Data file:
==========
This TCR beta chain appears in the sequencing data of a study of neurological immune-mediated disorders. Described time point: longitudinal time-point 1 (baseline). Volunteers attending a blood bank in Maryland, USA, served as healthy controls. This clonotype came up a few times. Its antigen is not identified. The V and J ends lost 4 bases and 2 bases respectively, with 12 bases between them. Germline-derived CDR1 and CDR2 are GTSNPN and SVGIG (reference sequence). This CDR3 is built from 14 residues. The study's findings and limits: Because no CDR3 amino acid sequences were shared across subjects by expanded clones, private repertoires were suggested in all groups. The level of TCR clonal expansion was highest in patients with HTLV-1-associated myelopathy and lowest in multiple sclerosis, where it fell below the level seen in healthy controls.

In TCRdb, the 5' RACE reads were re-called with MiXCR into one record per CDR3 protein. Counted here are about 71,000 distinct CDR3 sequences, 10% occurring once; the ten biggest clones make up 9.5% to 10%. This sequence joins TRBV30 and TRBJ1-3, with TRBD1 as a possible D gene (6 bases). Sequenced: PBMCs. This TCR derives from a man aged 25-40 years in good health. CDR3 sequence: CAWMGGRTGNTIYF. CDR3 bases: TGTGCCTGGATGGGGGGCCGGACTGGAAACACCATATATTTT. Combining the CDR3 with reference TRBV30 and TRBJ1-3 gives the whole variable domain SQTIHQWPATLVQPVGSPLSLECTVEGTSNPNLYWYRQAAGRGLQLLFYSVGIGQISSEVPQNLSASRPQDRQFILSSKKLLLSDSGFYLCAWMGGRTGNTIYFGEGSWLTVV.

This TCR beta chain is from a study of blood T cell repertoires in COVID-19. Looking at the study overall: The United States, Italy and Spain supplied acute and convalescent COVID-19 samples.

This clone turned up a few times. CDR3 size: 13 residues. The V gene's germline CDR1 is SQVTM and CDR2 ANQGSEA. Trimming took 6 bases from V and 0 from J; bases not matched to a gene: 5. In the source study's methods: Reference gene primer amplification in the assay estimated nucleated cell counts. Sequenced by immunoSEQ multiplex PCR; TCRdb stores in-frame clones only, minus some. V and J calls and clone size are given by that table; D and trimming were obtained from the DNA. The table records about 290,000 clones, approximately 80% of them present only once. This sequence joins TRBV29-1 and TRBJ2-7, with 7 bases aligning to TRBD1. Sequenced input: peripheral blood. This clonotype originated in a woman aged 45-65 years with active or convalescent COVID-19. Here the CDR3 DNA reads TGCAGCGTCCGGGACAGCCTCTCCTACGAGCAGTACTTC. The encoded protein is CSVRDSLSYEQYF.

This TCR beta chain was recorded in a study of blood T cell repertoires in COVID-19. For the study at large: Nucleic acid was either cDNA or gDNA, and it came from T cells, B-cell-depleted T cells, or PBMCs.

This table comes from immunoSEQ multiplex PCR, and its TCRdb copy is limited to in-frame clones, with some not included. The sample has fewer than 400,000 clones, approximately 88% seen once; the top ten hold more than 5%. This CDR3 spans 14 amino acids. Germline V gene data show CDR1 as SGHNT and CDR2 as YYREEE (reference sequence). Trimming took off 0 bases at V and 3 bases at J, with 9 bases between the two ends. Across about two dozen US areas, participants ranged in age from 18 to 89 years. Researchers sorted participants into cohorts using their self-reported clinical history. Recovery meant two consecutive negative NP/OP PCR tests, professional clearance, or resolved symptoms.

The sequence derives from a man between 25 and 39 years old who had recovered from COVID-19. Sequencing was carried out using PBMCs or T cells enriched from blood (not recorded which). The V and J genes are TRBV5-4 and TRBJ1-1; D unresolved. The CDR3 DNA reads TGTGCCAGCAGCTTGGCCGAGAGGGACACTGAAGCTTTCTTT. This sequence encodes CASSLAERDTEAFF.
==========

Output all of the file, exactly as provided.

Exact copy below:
This TCR beta chain appears in the sequencing data of a study of neurological immune-mediated disorders. Described time point: longitudinal time-point 1 (baseline). Volunteers attending a blood bank in Maryland, USA, served as healthy controls. This clonotype came up a few times. Its antigen is not identified. The V and J ends lost 4 bases and 2 bases respectively, with 12 bases between them. Germline-derived CDR1 and CDR2 are GTSNPN and SVGIG (reference sequence). This CDR3 is built from 14 residues. The study's findings and limits: Because no CDR3 amino acid sequences were shared across subjects by expanded clones, private repertoires were suggested in all groups. The level of TCR clonal expansion was highest in patients with HTLV-1-associated myelopathy and lowest in multiple sclerosis, where it fell below the level seen in healthy controls.

In TCRdb, the 5' RACE reads were re-called with MiXCR into one record per CDR3 protein. Counted here are about 71,000 distinct CDR3 sequences, 10% occurring once; the ten biggest clones make up 9.5% to 10%. This sequence joins TRBV30 and TRBJ1-3, with TRBD1 as a possible D gene (6 bases). Sequenced: PBMCs. This TCR derives from a man aged 25-40 years in good health. CDR3 sequence: CAWMGGRTGNTIYF. CDR3 bases: TGTGCCTGGATGGGGGGCCGGACTGGAAACACCATATATTTT. Combining the CDR3 with reference TRBV30 and TRBJ1-3 gives the whole variable domain SQTIHQWPATLVQPVGSPLSLECTVEGTSNPNLYWYRQAAGRGLQLLFYSVGIGQISSEVPQNLSASRPQDRQFILSSKKLLLSDSGFYLCAWMGGRTGNTIYFGEGSWLTVV.

This TCR beta chain is from a study of blood T cell repertoires in COVID-19. Looking at the study overall: The United States, Italy and Spain supplied acute and convalescent COVID-19 samples.

This clone turned up a few times. CDR3 size: 13 residues. The V gene's germline CDR1 is SQVTM and CDR2 ANQGSEA. Trimming took 6 bases from V and 0 from J; bases not matched to a gene: 5. In the source study's methods: Reference gene primer amplification in the assay estimated nucleated cell counts. Sequenced by immunoSEQ multiplex PCR; TCRdb stores in-frame clones only, minus some. V and J calls and clone size are given by that table; D and trimming were obtained from the DNA. The table records about 290,000 clones, approximately 80% of them present only once. This sequence joins TRBV29-1 and TRBJ2-7, with 7 bases aligning to TRBD1. Sequenced input: peripheral blood. This clonotype originated in a woman aged 45-65 years with active or convalescent COVID-19. Here the CDR3 DNA reads TGCAGCGTCCGGGACAGCCTCTCCTACGAGCAGTACTTC. The encoded protein is CSVRDSLSYEQYF.

This TCR beta chain was recorded in a study of blood T cell repertoires in COVID-19. For the study at large: Nucleic acid was either cDNA or gDNA, and it came from T cells, B-cell-depleted T cells, or PBMCs.

This table comes from immunoSEQ multiplex PCR, and its TCRdb copy is limited to in-frame clones, with some not included. The sample has fewer than 400,000 clones, approximately 88% seen once; the top ten hold more than 5%. This CDR3 spans 14 amino acids. Germline V gene data show CDR1 as SGHNT and CDR2 as YYREEE (reference sequence). Trimming took off 0 bases at V and 3 bases at J, with 9 bases between the two ends. Across about two dozen US areas, participants ranged in age from 18 to 89 years. Researchers sorted participants into cohorts using their self-reported clinical history. Recovery meant two consecutive negative NP/OP PCR tests, professional clearance, or resolved symptoms.

The sequence derives from a man between 25 and 39 years old who had recovered from COVID-19. Sequencing was carried out using PBMCs or T cells enriched from blood (not recorded which). The V and J genes are TRBV5-4 and TRBJ1-1; D unresolved. The CDR3 DNA reads TGTGCCAGCAGCTTGGCCGAGAGGGACACTGAAGCTTTCTTT. This sequence encodes CASSLAERDTEAFF.